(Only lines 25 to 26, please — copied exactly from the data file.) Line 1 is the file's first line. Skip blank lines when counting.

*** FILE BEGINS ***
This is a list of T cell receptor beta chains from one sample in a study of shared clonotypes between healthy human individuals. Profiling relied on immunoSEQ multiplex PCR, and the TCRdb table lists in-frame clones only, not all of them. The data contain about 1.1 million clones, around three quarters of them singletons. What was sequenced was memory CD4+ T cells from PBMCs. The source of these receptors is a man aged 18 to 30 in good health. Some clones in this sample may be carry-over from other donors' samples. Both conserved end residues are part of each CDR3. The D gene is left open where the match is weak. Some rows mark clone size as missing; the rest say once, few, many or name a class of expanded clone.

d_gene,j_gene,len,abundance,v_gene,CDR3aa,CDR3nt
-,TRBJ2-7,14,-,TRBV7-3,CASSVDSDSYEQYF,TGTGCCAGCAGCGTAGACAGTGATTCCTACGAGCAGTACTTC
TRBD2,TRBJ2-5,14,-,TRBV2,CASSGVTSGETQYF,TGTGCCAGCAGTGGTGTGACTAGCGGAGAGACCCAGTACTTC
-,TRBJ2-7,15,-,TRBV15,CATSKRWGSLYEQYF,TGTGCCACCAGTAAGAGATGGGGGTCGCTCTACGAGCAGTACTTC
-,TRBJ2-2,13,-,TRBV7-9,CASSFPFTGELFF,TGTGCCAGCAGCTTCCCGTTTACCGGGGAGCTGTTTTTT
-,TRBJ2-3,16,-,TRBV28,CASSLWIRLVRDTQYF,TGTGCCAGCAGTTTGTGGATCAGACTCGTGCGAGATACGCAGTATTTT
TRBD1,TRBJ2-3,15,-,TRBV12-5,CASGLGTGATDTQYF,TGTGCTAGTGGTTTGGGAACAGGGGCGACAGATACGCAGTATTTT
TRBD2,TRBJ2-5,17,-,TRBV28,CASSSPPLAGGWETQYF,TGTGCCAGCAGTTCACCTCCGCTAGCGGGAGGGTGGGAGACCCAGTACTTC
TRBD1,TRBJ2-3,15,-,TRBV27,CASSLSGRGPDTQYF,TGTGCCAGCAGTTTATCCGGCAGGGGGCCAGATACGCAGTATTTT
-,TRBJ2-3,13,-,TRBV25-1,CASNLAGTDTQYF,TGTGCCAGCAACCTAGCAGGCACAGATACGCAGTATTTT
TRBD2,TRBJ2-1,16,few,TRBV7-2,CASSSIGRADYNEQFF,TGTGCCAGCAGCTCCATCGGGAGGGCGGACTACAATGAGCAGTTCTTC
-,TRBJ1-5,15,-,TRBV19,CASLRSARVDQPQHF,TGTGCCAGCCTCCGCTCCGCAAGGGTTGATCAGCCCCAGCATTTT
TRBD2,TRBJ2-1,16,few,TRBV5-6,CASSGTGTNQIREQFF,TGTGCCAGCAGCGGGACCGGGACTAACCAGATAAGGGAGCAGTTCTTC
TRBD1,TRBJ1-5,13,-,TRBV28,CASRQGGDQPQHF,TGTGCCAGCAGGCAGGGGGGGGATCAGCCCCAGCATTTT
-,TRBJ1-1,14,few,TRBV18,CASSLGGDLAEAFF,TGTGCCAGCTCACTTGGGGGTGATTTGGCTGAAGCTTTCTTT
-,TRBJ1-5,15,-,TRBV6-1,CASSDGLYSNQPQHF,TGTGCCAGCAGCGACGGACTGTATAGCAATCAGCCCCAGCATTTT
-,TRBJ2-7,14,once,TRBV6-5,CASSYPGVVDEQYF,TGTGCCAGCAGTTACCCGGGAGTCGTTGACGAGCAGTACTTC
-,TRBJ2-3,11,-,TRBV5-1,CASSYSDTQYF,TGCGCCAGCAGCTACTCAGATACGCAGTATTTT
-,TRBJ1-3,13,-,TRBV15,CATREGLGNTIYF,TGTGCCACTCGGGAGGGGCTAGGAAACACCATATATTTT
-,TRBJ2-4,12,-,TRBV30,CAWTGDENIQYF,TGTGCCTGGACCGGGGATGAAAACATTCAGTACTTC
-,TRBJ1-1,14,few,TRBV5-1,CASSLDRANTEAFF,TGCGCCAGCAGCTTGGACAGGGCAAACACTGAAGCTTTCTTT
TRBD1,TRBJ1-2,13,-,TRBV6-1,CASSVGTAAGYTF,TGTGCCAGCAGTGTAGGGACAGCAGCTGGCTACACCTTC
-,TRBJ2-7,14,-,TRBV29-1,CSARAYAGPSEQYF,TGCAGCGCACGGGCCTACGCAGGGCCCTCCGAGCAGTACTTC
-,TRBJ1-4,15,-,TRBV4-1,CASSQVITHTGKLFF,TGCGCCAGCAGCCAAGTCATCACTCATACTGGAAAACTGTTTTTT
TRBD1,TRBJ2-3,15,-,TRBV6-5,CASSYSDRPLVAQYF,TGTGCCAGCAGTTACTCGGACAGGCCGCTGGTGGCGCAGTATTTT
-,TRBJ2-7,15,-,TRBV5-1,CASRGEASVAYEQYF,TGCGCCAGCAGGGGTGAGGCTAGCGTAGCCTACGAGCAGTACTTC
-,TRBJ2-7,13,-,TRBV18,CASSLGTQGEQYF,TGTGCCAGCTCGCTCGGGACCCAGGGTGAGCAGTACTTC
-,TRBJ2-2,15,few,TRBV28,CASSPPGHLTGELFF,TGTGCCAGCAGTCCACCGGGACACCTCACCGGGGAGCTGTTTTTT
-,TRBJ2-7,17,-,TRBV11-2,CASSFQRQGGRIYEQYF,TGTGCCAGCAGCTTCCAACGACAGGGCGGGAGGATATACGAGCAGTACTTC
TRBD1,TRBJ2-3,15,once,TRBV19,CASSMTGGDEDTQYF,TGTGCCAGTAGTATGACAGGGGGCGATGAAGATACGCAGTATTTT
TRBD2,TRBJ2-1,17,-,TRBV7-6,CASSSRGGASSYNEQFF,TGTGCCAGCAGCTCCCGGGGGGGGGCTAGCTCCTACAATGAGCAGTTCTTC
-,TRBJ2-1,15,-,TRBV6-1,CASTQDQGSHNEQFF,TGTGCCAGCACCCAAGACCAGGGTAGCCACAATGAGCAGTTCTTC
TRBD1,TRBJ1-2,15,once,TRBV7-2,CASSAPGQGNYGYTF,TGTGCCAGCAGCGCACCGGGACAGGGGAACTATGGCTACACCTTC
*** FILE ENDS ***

-,TRBJ1-4,15,-,TRBV4-1,CASSQVITHTGKLFF,TGCGCCAGCAGCCAAGTCATCACTCATACTGGAAAACTGTTTTTT
TRBD1,TRBJ2-3,15,-,TRBV6-5,CASSYSDRPLVAQYF,TGTGCCAGCAGTTACTCGGACAGGCCGCTGGTGGCGCAGTATTTT